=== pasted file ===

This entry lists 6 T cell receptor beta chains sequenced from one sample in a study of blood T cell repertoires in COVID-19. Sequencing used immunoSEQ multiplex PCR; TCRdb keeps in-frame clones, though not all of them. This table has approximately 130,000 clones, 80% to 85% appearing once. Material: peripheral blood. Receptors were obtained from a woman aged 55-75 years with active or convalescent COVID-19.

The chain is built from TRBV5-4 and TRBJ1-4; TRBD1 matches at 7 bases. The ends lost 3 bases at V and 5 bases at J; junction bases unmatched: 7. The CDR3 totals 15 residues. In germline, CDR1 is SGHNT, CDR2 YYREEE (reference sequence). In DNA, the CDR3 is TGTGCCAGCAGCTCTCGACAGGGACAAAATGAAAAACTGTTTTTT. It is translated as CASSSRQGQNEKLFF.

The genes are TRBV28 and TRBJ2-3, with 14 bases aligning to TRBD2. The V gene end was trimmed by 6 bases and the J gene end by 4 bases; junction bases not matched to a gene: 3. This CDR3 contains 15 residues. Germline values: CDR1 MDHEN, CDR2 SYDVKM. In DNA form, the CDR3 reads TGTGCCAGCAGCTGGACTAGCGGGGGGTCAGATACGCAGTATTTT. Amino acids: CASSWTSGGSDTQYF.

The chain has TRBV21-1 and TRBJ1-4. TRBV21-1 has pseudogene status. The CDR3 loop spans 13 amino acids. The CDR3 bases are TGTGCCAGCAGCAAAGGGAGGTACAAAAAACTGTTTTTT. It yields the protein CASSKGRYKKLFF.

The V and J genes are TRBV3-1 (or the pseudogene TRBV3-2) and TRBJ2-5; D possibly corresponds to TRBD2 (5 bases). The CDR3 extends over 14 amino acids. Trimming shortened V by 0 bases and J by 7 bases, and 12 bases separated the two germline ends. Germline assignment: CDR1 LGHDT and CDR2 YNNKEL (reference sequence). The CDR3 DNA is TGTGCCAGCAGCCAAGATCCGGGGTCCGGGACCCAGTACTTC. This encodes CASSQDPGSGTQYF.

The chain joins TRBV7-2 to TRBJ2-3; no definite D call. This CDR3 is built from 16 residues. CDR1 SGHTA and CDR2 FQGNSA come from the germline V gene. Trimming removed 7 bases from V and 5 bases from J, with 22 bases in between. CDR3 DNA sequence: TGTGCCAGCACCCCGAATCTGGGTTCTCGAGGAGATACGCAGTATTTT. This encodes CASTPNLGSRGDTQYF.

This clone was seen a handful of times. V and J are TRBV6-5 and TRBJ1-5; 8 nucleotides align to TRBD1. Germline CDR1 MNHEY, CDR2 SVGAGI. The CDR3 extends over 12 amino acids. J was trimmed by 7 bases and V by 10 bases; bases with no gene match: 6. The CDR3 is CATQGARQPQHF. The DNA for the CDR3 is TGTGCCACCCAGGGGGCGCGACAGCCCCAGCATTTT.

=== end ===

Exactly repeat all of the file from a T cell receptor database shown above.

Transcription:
This entry lists 6 T cell receptor beta chains sequenced from one sample in a study of blood T cell repertoires in COVID-19. Sequencing used immunoSEQ multiplex PCR; TCRdb keeps in-frame clones, though not all of them. This table has approximately 130,000 clones, 80% to 85% appearing once. Material: peripheral blood. Receptors were obtained from a woman aged 55-75 years with active or convalescent COVID-19.

The chain is built from TRBV5-4 and TRBJ1-4; TRBD1 matches at 7 bases. The ends lost 3 bases at V and 5 bases at J; junction bases unmatched: 7. The CDR3 totals 15 residues. In germline, CDR1 is SGHNT, CDR2 YYREEE (reference sequence). In DNA, the CDR3 is TGTGCCAGCAGCTCTCGACAGGGACAAAATGAAAAACTGTTTTTT. It is translated as CASSSRQGQNEKLFF.

The genes are TRBV28 and TRBJ2-3, with 14 bases aligning to TRBD2. The V gene end was trimmed by 6 bases and the J gene end by 4 bases; junction bases not matched to a gene: 3. This CDR3 contains 15 residues. Germline values: CDR1 MDHEN, CDR2 SYDVKM. In DNA form, the CDR3 reads TGTGCCAGCAGCTGGACTAGCGGGGGGTCAGATACGCAGTATTTT. Amino acids: CASSWTSGGSDTQYF.

The chain has TRBV21-1 and TRBJ1-4. TRBV21-1 has pseudogene status. The CDR3 loop spans 13 amino acids. The CDR3 bases are TGTGCCAGCAGCAAAGGGAGGTACAAAAAACTGTTTTTT. It yields the protein CASSKGRYKKLFF.

The V and J genes are TRBV3-1 (or the pseudogene TRBV3-2) and TRBJ2-5; D possibly corresponds to TRBD2 (5 bases). The CDR3 extends over 14 amino acids. Trimming shortened V by 0 bases and J by 7 bases, and 12 bases separated the two germline ends. Germline assignment: CDR1 LGHDT and CDR2 YNNKEL (reference sequence). The CDR3 DNA is TGTGCCAGCAGCCAAGATCCGGGGTCCGGGACCCAGTACTTC. This encodes CASSQDPGSGTQYF.

The chain joins TRBV7-2 to TRBJ2-3; no definite D call. This CDR3 is built from 16 residues. CDR1 SGHTA and CDR2 FQGNSA come from the germline V gene. Trimming removed 7 bases from V and 5 bases from J, with 22 bases in between. CDR3 DNA sequence: TGTGCCAGCACCCCGAATCTGGGTTCTCGAGGAGATACGCAGTATTTT. This encodes CASTPNLGSRGDTQYF.

This clone was seen a handful of times. V and J are TRBV6-5 and TRBJ1-5; 8 nucleotides align to TRBD1. Germline CDR1 MNHEY, CDR2 SVGAGI. The CDR3 extends over 12 amino acids. J was trimmed by 7 bases and V by 10 bases; bases with no gene match: 6. The CDR3 is CATQGARQPQHF. The DNA for the CDR3 is TGTGCCACCCAGGGGGCGCGACAGCCCCAGCATTTT.